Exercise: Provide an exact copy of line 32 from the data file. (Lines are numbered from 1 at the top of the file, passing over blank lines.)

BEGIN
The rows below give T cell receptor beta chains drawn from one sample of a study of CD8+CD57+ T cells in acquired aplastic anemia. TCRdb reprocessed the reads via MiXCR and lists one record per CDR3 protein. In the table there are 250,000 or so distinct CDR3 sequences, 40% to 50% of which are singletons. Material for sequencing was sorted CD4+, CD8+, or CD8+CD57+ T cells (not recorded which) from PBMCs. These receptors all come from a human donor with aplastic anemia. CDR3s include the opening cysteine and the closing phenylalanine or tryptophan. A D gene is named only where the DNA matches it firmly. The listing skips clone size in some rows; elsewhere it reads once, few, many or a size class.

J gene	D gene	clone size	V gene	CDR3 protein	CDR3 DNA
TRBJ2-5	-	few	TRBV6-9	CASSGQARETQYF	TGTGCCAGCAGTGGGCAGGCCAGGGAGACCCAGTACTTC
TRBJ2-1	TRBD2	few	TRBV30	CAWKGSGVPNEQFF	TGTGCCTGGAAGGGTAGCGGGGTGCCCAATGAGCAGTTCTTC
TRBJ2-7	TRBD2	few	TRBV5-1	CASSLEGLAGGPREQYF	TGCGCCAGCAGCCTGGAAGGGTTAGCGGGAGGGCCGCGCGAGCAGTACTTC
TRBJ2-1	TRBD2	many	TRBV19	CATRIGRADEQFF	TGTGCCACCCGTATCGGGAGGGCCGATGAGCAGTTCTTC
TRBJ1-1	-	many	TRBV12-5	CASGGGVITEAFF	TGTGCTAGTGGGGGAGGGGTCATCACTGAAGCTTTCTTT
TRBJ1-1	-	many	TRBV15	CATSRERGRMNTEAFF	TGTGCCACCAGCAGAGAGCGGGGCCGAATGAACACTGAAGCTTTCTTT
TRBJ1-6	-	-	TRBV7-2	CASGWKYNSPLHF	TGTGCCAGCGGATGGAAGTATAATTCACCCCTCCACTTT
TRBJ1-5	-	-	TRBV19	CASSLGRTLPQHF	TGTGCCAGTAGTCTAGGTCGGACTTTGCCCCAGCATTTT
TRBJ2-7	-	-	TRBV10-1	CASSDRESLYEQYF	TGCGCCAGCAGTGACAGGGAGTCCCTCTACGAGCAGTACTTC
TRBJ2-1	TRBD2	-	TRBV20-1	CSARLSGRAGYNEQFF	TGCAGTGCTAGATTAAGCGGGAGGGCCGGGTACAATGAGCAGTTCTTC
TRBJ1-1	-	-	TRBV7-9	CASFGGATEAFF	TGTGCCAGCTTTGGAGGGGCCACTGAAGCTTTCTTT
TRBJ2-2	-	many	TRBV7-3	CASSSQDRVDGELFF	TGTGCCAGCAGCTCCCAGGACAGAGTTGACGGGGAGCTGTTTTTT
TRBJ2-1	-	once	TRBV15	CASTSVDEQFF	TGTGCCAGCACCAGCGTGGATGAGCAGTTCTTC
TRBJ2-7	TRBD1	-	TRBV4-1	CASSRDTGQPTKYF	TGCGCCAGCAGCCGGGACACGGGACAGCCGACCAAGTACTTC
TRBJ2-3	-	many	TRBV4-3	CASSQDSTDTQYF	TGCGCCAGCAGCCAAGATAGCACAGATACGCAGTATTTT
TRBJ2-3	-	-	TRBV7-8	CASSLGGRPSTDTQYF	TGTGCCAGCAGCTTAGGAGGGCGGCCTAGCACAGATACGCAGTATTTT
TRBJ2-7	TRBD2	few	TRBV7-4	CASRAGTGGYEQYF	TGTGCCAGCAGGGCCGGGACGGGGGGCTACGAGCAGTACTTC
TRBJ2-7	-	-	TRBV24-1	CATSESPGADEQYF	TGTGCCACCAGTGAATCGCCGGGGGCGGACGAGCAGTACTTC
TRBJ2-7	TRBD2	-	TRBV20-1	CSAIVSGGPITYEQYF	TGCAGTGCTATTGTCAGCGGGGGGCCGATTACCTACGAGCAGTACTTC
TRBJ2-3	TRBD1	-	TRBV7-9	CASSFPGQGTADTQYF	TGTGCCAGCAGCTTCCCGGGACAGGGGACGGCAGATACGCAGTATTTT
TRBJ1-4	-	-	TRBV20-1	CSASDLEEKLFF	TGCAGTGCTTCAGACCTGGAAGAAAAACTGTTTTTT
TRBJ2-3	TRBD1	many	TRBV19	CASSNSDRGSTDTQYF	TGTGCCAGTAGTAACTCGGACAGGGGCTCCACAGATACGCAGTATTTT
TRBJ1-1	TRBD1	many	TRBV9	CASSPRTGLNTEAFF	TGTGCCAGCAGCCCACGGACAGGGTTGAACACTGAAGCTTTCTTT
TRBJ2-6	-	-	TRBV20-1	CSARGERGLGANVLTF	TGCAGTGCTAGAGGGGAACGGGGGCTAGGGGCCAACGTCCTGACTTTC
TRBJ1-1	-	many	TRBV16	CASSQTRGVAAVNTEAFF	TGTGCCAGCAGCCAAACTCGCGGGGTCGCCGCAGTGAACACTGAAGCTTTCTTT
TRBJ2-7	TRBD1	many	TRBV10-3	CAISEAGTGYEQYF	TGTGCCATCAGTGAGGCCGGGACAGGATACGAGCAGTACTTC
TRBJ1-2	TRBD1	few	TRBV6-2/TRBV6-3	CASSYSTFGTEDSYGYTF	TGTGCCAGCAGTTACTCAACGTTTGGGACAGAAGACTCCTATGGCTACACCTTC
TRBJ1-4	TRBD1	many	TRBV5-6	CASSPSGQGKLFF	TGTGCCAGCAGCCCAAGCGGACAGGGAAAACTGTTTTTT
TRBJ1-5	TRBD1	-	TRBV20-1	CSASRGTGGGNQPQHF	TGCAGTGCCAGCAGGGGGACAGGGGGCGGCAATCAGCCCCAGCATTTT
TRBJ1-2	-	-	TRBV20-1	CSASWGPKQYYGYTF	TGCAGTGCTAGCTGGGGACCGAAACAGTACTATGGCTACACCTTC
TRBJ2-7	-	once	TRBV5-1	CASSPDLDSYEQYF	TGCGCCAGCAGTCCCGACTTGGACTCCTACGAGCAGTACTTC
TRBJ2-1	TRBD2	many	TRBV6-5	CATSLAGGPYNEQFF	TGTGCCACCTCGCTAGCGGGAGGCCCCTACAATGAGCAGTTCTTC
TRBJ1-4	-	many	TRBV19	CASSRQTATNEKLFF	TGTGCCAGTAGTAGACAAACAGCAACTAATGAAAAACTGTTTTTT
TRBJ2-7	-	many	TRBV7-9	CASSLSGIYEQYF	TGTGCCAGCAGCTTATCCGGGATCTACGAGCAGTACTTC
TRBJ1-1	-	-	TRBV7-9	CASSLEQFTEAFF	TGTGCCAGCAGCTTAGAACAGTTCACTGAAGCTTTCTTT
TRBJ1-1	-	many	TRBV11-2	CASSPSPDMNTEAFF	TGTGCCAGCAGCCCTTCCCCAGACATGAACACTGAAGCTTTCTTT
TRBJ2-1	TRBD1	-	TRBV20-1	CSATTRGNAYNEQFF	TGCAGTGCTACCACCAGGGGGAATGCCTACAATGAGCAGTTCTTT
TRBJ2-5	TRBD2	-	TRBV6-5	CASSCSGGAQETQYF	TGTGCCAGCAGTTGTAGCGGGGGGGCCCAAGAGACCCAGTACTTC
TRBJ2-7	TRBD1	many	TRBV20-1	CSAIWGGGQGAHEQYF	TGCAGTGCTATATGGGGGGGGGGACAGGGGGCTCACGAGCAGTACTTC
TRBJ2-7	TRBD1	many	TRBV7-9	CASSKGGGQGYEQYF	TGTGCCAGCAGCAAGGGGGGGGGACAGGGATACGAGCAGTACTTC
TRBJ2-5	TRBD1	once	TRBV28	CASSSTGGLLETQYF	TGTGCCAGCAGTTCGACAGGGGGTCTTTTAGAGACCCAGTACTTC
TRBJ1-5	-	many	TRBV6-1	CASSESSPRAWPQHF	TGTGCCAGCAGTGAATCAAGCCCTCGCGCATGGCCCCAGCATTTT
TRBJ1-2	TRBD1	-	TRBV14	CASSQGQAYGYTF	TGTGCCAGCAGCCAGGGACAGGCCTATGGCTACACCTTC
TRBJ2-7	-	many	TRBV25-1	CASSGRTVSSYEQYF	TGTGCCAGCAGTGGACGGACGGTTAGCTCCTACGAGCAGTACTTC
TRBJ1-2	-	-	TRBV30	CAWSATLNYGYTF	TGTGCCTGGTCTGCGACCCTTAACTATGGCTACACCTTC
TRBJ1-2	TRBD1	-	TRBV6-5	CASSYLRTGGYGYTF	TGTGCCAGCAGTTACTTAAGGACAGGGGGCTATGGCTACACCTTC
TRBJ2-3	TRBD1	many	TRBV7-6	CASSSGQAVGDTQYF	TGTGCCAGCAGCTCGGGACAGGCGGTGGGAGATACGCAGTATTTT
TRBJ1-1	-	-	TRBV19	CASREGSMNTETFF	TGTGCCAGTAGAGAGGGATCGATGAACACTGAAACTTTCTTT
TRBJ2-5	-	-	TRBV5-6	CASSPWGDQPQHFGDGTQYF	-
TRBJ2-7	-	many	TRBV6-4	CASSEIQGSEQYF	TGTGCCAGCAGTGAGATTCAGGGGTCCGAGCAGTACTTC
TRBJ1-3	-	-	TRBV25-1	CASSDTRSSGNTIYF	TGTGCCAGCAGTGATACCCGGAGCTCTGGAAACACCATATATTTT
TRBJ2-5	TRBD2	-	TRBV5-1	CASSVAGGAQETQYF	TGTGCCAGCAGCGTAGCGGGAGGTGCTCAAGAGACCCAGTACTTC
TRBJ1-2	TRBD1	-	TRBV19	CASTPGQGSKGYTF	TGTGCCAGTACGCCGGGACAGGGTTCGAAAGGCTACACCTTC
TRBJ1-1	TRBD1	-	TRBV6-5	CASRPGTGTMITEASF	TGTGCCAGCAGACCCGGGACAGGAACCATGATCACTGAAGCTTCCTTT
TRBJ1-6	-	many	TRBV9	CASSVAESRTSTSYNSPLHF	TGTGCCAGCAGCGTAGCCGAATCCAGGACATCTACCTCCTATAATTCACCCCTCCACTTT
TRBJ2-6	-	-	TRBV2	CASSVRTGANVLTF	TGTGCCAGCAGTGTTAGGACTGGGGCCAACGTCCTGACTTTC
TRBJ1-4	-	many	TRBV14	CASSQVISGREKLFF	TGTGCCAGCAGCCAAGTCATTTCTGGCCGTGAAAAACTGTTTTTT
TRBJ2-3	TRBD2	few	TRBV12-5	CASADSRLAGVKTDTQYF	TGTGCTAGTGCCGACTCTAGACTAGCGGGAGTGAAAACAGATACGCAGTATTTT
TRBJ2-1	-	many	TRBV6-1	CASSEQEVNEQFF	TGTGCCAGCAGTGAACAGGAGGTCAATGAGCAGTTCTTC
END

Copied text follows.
TRBJ1-2	-	-	TRBV20-1	CSASWGPKQYYGYTF	TGCAGTGCTAGCTGGGGACCGAAACAGTACTATGGCTACACCTTC